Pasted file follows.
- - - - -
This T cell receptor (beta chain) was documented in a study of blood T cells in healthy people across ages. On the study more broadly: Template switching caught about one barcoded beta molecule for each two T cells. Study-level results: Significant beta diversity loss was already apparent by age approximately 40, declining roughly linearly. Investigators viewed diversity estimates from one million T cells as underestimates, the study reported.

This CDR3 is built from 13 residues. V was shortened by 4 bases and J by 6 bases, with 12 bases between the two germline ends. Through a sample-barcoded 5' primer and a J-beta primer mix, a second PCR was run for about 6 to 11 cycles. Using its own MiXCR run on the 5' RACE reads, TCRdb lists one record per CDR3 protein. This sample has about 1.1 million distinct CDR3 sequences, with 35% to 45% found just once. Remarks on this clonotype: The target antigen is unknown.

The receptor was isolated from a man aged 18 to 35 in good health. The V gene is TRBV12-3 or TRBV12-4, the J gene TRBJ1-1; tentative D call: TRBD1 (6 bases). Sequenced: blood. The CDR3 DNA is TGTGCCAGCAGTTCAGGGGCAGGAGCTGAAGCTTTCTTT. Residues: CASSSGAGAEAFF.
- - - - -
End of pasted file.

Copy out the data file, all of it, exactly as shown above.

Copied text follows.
This T cell receptor (beta chain) was documented in a study of blood T cells in healthy people across ages. On the study more broadly: Template switching caught about one barcoded beta molecule for each two T cells. Study-level results: Significant beta diversity loss was already apparent by age approximately 40, declining roughly linearly. Investigators viewed diversity estimates from one million T cells as underestimates, the study reported.

This CDR3 is built from 13 residues. V was shortened by 4 bases and J by 6 bases, with 12 bases between the two germline ends. Through a sample-barcoded 5' primer and a J-beta primer mix, a second PCR was run for about 6 to 11 cycles. Using its own MiXCR run on the 5' RACE reads, TCRdb lists one record per CDR3 protein. This sample has about 1.1 million distinct CDR3 sequences, with 35% to 45% found just once. Remarks on this clonotype: The target antigen is unknown.

The receptor was isolated from a man aged 18 to 35 in good health. The V gene is TRBV12-3 or TRBV12-4, the J gene TRBJ1-1; tentative D call: TRBD1 (6 bases). Sequenced: blood. The CDR3 DNA is TGTGCCAGCAGTTCAGGGGCAGGAGCTGAAGCTTTCTTT. Residues: CASSSGAGAEAFF.